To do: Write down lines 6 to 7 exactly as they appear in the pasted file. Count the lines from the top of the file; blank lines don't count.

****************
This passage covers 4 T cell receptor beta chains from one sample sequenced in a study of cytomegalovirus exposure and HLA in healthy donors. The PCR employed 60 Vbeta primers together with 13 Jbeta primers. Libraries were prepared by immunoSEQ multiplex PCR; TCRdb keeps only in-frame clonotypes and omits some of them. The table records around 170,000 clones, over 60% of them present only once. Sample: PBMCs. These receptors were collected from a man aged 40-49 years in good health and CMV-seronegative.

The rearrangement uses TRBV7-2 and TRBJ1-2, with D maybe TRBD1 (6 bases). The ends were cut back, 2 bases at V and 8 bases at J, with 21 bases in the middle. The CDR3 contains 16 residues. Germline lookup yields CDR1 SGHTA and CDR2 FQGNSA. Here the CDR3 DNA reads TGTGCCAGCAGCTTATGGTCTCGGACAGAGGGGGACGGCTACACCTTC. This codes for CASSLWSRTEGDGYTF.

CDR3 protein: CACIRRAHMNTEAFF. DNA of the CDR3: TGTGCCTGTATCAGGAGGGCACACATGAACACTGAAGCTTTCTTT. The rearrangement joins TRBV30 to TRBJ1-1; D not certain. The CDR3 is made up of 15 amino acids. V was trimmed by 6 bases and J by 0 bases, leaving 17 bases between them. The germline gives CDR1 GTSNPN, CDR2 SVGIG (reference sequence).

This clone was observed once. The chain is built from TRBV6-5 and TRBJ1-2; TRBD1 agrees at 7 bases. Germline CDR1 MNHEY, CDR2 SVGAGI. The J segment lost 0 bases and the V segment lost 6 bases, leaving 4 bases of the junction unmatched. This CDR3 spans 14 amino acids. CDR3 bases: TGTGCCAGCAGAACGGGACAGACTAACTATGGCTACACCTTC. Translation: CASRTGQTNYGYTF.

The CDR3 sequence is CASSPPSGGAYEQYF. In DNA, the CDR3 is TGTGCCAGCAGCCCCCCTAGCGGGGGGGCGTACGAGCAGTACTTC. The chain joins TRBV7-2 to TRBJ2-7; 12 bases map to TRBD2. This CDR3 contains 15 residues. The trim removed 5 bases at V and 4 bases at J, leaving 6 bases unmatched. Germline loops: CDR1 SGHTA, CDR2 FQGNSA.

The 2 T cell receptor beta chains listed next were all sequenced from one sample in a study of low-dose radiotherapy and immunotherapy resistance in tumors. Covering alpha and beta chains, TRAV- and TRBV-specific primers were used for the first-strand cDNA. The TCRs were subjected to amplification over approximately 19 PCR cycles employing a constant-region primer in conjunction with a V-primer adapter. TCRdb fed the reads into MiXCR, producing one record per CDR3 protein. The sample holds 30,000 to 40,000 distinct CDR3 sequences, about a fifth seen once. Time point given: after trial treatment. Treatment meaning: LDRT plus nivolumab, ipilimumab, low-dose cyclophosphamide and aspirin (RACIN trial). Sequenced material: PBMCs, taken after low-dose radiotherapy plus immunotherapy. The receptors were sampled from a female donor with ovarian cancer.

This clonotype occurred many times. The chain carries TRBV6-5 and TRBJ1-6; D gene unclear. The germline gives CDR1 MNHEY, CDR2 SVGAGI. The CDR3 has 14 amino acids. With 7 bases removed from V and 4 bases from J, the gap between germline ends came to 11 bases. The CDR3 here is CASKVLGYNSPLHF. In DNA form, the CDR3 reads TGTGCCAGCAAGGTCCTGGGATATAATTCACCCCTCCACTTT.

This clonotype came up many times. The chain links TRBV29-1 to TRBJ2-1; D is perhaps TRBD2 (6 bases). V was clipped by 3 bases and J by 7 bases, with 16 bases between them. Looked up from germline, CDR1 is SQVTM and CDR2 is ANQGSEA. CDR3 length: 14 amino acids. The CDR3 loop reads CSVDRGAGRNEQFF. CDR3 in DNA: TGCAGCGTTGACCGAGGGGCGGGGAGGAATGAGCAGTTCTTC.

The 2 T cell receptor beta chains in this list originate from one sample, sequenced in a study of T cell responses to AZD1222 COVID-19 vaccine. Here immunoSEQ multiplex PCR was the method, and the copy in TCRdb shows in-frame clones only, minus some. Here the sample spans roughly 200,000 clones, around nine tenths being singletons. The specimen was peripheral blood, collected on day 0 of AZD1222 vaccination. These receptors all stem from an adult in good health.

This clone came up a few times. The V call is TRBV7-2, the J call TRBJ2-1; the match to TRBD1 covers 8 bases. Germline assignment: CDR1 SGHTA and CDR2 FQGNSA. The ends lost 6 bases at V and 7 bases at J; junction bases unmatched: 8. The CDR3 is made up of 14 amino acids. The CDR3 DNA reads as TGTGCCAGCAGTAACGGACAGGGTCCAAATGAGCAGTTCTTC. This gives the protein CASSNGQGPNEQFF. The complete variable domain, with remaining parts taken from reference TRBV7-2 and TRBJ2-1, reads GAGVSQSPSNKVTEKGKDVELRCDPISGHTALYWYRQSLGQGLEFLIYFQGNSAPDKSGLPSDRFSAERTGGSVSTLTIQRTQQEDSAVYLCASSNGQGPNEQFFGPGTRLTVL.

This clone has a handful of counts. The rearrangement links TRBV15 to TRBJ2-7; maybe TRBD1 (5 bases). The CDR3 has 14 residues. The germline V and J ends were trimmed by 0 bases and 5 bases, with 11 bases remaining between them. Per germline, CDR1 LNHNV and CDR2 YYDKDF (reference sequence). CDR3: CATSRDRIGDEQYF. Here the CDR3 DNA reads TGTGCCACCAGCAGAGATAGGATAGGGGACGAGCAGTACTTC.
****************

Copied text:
The 2 T cell receptor beta chains listed next were all sequenced from one sample in a study of low-dose radiotherapy and immunotherapy resistance in tumors. Covering alpha and beta chains, TRAV- and TRBV-specific primers were used for the first-strand cDNA. The TCRs were subjected to amplification over approximately 19 PCR cycles employing a constant-region primer in conjunction with a V-primer adapter. TCRdb fed the reads into MiXCR, producing one record per CDR3 protein. The sample holds 30,000 to 40,000 distinct CDR3 sequences, about a fifth seen once. Time point given: after trial treatment. Treatment meaning: LDRT plus nivolumab, ipilimumab, low-dose cyclophosphamide and aspirin (RACIN trial). Sequenced material: PBMCs, taken after low-dose radiotherapy plus immunotherapy. The receptors were sampled from a female donor with ovarian cancer.

This clonotype occurred many times. The chain carries TRBV6-5 and TRBJ1-6; D gene unclear. The germline gives CDR1 MNHEY, CDR2 SVGAGI. The CDR3 has 14 amino acids. With 7 bases removed from V and 4 bases from J, the gap between germline ends came to 11 bases. The CDR3 here is CASKVLGYNSPLHF. In DNA form, the CDR3 reads TGTGCCAGCAAGGTCCTGGGATATAATTCACCCCTCCACTTT.